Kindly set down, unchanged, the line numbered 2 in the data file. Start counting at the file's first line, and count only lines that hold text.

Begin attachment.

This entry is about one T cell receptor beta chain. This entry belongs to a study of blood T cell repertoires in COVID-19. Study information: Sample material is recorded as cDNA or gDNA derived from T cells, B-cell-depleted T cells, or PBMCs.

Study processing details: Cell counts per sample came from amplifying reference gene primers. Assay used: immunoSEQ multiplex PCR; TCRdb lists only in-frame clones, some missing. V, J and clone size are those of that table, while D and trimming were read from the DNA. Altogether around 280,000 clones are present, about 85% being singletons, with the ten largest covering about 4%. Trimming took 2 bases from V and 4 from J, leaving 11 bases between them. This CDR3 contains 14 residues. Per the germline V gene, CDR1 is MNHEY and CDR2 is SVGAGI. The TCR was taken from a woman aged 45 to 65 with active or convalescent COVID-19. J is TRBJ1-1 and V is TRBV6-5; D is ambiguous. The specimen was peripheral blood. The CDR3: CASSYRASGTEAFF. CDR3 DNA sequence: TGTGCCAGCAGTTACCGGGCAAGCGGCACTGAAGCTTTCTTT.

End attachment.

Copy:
Study processing details: Cell counts per sample came from amplifying reference gene primers. Assay used: immunoSEQ multiplex PCR; TCRdb lists only in-frame clones, some missing. V, J and clone size are those of that table, while D and trimming were read from the DNA. Altogether around 280,000 clones are present, about 85% being singletons, with the ten largest covering about 4%. Trimming took 2 bases from V and 4 from J, leaving 11 bases between them. This CDR3 contains 14 residues. Per the germline V gene, CDR1 is MNHEY and CDR2 is SVGAGI. The TCR was taken from a woman aged 45 to 65 with active or convalescent COVID-19. J is TRBJ1-1 and V is TRBV6-5; D is ambiguous. The specimen was peripheral blood. The CDR3: CASSYRASGTEAFF. CDR3 DNA sequence: TGTGCCAGCAGTTACCGGGCAAGCGGCACTGAAGCTTTCTTT.